Machine Gun Kelly conjures up this cliche’d tale of an addled rock star for director Tim Sutton


Source: Jorge Cortez / Rivulet Films Photo


Dir/scr. Tim Sutton. US. 2022. 98 mins.

Taurus is the strangest kind of cautionary tale: one made not primarily for the benefit of its audience, but as a form of therapy for its star and co-author, Colson Baker, aka rapper Machine Gun Kelly. Directed and written by US indie stalwart Tim Sutton, this story of a musician with addictions who crashes and burns just like Kurt was entirely tailored around its lead, who also featured in Sutton’s 2021 western The Last Son, and provided extensive script input, composed the music and has an executive producer credit. Anyone with a deep interest in Baker/Kelly and the demons he may be hanging out to dry here will no doubt be fascinated by the exercise, but the rest of us will be either bored or just plain baffled by this hackneyed ‘the rock and roll lifestyle is bad for you’ yarn.

A montage of rockstar clichés

If you arthoused up a shameless music-star vehicle like Spiceworld and turned the dial from very light to very dark, the result might be something like Taurus. Sutton is good at atmosphere, and Baker’s mostly out-of-it character Cole woozes around Los Angeles accompanied by a tasty musical cut that interlaces his own contributions with tracks by, among others, obscure 1960s doo-wop band The Untouchables and UK indie poppers Fat White Family. What’s missing, with one small exception, is a story and characters to engage with. That small exception is Cole’s assistant, Ilana, who in the capable hands of Maddie Hasson (star of the YouTube sci-fi series Impulse) blossoms in the course of the film from coldly efficient celebrity minder to Taurus’ emotional centre of gravity as a long-suffering sister figure to Cole.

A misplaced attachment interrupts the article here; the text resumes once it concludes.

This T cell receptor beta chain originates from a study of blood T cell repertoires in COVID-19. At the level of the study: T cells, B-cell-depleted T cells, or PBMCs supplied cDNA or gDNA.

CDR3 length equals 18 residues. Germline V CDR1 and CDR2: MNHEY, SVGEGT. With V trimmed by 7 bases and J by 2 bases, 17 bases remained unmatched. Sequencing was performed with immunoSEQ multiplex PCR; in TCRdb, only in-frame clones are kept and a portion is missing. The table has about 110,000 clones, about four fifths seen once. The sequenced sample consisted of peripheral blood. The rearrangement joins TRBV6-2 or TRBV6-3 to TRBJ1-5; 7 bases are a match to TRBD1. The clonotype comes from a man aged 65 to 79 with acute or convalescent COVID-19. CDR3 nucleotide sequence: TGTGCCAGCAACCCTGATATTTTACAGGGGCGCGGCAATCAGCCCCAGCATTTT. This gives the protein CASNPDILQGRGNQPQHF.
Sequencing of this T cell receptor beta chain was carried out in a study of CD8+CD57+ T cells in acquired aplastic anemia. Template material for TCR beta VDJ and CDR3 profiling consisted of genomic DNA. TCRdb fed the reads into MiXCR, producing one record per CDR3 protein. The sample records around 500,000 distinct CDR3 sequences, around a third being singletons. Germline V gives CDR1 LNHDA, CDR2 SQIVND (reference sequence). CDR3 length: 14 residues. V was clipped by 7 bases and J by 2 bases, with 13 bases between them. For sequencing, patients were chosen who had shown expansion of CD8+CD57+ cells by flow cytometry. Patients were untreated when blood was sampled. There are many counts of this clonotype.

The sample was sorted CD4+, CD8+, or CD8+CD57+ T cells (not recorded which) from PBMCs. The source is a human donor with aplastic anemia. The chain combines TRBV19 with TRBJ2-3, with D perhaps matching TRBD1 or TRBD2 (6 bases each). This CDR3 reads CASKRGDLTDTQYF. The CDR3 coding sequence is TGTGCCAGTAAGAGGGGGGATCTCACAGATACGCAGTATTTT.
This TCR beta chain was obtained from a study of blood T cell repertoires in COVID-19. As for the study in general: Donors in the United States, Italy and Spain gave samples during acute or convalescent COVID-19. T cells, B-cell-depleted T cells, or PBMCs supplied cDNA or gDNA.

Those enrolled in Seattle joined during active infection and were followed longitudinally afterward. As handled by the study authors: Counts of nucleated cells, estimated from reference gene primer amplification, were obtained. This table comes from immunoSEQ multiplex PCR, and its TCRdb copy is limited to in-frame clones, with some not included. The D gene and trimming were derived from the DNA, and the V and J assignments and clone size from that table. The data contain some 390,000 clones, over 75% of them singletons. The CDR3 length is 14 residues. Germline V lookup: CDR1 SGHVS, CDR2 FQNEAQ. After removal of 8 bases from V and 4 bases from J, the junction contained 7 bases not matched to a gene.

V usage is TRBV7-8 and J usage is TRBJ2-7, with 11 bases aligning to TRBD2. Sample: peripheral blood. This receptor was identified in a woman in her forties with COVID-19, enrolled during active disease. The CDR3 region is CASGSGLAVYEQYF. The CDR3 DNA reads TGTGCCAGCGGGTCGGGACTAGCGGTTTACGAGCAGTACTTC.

Baker’s turn as Motley Crue drummer Tommy Lee in the 2019 Netflix film The Dirt showed he could act, and he now has more than a dozen films under his belt. Whether he’s performing himself, acting the way he used to be or just plain acting in Taurus, the problem isn’t Baker’s performance so much as his character – a self-centred train-wreck of a musician who has little of the pathos or impenetrable mystique of the Kurt Cobain that Gus Van Sant created and Michael Pitt interpreted so ably in Last Days. With his all-over tattoos and swaying gait, Cole lopes from the recording studio where he’s trying and failing to lay just one track down, to his joyless Los Angeles rockstar house and back again, shepherded, driven, coiffed and cajoled by Ilana. He takes all kinds of drugs, fondles a crystal that “helps me manifest”, burbles incoherently at his alarmed ten-year-old daughter, gets praised and trolled on Tik Tok, behaves badly in front of some suits who want him to be their brand ambassador, has desultory sex with his drug dealer, gets flak from his manager (a peppy cameo by Scoot McNairy) and takes his frustration out on Ilana. The scene when she finally blows up at him, as he’s preparing for an interview with KCRW radio host Anne Litt (playing herself), brings a rare moment of true passion amidst what feels like a montage of rockstar clichés.

Baker’s current fiancé Megan Fox features as Cole’s ex-wife Mae in two brief scenes, one of them shot from behind the glass of a recording studio where Ilana is telling recording engineer Syl (rapper-actor Demetrius ‘Lil Meech’ Flenory Jr) about a disastrous date she just went on. Though it feels a little too loosely improvised, the mute, distanced love-up-turned-flare-up between Mae and Cole is a true director’s gambit – just like the slow tilt of the world on its axis of the opening and closing shots. Warmly and intimately framed by DoP John Brawley, Taurus does float along for a while with a freewheeling nonchalance – as for example in a scene when rapper Lil Tjay visits Cole’s studio and a spontaneous hip hop session between the two kicks off. But with its uneasy and never-resolved conflict of interest between music star vehicle and music star drama and its lack of much at all to say about life, music or the creative process, Taurus ain’t rising anytime soon.

Production companies: Rivulet Films, Source Management + Production

International sales: Anonymous Content & Paradigm

Producers: Jib Polhemus, Rob Paris, Mike Witherill

Production design: Francesca Palombo

Editing: Holle Singer

Cinematography: John Brawley

Music: Machine Gun Kelly

Main cast: Colson Baker, Maddie Hasson, Scoot McNairy, Demetrius ‘Lil Meech’ Flenory Jr., Naomi Wild, Ruby Rose, Lil Tjay, Megan Fox